TONY STEWART Indiana Stewart and the Temple of Vrrooom! ATLANTA (May 20, 2008) -- No doubt the executives at Paramount Pictures feel that this Memorial Day weekend is an important one as they get ready to open the fourth installment of their ...
Indiana Stewart and the Temple of Vrrooom!
ATLANTA (May 20, 2008) -- No doubt the executives at Paramount Pictures feel that this Memorial Day weekend is an important one as they get ready to open the fourth installment of their Indiana Jones franchise. But for Indiana native Tony Stewart, Memorial Day weekend has always been important, for it provides a motorsports mosaic, from stock cars in Charlotte, N.C., to sports cars in Lime Rock, Conn., to the cornerstone event of the weekend -- the Indianapolis 500.
Indy is Stewart's Temple of Vrrooom. The recently turned 37-year-old grew up 45 minutes from the corner of 16th Street and Georgetown Road in Columbus. His first in-person look at the Indy 500 came when he was five, but by his eighth birthday, Stewart was no longer content to be a spectator.
His first go-kart race came in 1978 in Westport, Ind. His first go-kart win came in 1979 in Westport. And the first of his three go-kart championships came in 1980 at the Columbus Fairgrounds. They were all a prelude of things to come, as Stewart would go on to win four United States Auto Club (USAC) championships, an IRL IndyCar Series title, two NASCAR Sprint Cup Series championships and the final International Race of Champions crown.
Along that path, particularly when Stewart became a champion in USAC in 1994, won the USAC "Triple Crown" in 1995 and then advanced to Indy cars in 1996, the Hoosier seemed destined to become a mainstay at Indy. And he would, but in stock cars.
Like many other promising open-wheelers, Stewart made his racing home in NASCAR. He ran a five-race NASCAR Nationwide Series schedule in 1997 while simultaneously capturing the IndyCar Series championship. Twenty-two Nationwide Series races followed in 1998 in preparation for his rookie year in Sprint Cup in 1999.
With the exception of two "Double Duty" stints in 1999 and 2001 where Stewart competed in the Indianapolis 500 and the Coca-Cola 600 on the same weekend, Stewart hasn't looked back.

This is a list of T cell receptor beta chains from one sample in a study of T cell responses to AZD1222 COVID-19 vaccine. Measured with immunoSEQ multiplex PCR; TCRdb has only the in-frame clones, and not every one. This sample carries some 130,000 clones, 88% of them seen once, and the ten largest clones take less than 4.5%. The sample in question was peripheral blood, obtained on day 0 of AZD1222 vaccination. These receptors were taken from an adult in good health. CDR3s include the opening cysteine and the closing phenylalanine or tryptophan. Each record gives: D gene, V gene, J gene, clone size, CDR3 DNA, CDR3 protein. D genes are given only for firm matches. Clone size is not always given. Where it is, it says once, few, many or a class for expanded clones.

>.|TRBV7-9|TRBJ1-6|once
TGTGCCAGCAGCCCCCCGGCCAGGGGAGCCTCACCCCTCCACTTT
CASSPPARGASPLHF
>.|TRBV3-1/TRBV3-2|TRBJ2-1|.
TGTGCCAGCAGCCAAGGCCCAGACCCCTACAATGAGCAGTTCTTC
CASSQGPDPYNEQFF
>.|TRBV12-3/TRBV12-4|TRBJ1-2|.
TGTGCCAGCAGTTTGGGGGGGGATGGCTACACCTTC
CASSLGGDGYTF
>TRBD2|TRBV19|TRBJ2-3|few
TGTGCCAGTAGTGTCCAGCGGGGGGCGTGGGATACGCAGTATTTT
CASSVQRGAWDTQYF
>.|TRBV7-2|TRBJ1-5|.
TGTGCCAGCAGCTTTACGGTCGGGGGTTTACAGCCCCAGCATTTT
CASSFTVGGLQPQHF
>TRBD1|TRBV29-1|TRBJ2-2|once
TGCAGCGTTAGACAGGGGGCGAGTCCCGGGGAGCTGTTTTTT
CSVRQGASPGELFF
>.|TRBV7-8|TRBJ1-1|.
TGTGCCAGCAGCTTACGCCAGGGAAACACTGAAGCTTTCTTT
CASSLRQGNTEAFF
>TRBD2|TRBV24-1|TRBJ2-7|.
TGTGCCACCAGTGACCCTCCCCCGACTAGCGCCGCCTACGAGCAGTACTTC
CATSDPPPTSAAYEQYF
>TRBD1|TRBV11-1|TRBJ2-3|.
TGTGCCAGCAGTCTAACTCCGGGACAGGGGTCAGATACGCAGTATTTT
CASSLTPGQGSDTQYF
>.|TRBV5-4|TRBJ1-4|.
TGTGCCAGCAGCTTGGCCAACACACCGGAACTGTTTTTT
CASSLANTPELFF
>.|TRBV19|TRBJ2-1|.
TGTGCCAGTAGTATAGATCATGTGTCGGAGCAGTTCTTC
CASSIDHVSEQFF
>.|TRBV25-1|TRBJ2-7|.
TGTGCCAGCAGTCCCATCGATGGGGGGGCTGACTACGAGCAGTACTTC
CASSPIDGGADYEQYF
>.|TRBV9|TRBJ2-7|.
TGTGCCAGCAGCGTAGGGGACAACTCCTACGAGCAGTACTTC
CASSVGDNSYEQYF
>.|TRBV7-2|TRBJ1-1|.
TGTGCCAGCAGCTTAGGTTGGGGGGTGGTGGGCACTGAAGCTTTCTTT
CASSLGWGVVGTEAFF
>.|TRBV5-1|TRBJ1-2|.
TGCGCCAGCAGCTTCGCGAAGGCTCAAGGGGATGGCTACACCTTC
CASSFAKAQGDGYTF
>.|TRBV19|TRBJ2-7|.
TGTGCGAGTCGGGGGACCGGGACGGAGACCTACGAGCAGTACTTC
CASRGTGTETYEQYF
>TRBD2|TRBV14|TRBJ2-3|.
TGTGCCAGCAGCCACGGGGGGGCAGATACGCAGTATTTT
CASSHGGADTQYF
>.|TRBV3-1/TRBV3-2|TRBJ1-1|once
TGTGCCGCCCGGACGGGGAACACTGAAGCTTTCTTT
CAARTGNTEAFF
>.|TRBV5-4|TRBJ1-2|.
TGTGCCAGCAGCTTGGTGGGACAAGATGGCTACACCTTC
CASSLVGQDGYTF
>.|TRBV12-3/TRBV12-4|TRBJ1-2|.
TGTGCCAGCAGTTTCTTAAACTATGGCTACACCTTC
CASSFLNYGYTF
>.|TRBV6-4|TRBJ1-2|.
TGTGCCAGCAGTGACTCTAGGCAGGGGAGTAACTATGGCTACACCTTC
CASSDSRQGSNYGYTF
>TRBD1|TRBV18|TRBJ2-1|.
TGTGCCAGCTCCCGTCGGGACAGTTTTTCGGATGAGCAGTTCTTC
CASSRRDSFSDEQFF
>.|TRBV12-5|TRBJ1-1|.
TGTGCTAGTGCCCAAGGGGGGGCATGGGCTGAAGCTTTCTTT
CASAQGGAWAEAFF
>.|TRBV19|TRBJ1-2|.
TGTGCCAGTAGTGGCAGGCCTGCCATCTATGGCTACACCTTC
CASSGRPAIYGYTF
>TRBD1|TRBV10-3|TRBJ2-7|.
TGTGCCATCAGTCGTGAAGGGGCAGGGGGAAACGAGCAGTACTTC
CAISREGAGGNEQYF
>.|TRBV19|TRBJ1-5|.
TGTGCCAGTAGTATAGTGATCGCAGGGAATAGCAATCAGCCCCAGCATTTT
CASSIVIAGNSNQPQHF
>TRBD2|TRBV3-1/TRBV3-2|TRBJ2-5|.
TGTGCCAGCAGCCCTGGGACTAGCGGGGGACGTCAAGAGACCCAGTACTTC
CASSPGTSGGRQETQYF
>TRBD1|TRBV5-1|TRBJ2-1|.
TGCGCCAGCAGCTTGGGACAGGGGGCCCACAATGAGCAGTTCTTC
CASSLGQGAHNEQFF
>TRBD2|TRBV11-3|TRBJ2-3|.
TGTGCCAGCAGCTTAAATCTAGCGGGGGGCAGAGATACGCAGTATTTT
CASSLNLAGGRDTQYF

But that doesn't mean that the driver of the No. 20 Home Depot Toyota for Joe Gibbs Racing has forgotten about Indy. Quite the contrary, for even though his living is made racing cars with fenders, the month of May means Indy, and the pull that Stewart felt toward 16th and Georgetown when he was five is still there at age 37.
With one eye on Indy and the now unified ranks of open-wheel racing, Stewart keeps another eye focused squarely on the stock car set in Charlotte.
That was never more evident than in last Saturday night's NASCAR Sprint All-Star Race. To the untrained eye, it would appear that Stewart had an uneventful evening. He did, but in driving from last to fifth in the 24-car field, Stewart and crew chief Greg Zipadelli found ways to make their car better during the course of the 100-lap, non-points race, while also observing the differing pit strategies of their counterparts.
It was a prelude to the longest race on the Sprint Cup schedule -- the Coca-Cola 600. The Sunday afternoon/evening affair is shaping up to be the kind of race in which Stewart and Zipadelli thrive. Traditionally strong on long runs, the 400-lap race could be tailor-made for the No. 20 team. There is the propensity for long, green flag runs in the Coca-Cola 600, and if the caution-free All-Star Race was any indication, long, green flag runs will again play a prominent role in this year's 600.
Built-in adjustability is key for one's race car to handle the transition from the hot and muggy afternoon sun to the slightly cooler and crisper nighttime conditions. The ability to adjust on the fly has been the hallmark of the No. 20 team through their 10 years, 32 wins and two championships together. And in Sunday's Coca-Cola 600, they'll look to add to those impressive numbers.
Tony Stewart, driver of the No. 20 Home Depot Toyota for Joe Gibbs Racing:
You had a solid fifth-place finish in last Saturday's NASCAR Sprint All-Star Race at Charlotte, especially considering that you came from last in the 24-car field. What did you learn from the All-Star Race that you can apply to the Coca-Cola 600?
"We only had a hundred laps to work on it, but this week we have 400 laps to get it right. We learned what track position was all about. We watched what everybody was doing. Guys that experimented with no tires, two tires or four tires, we saw where that got them in 25 laps, and it's something we definitely paid attention to."
The Coca-Cola 600 seems to have three segments -- daytime, twilight and nighttime. What strategy do you employ early in the race to make sure you're competitive for the end of the race?
"Early in the 600 you're running in conditions you're not going to finish the race in, obviously. You start at what's typically a real hot part of the day and the track is slippery without a whole lot of grip. You're basically just trying to stay on the lead lap, and with each pit stop, you're adjusting your car to keep up with the changing track conditions. You're making sure you keep some adjustability built into your setup, so that when the sun goes down and the track really starts changing, you're able to adjust your car accordingly."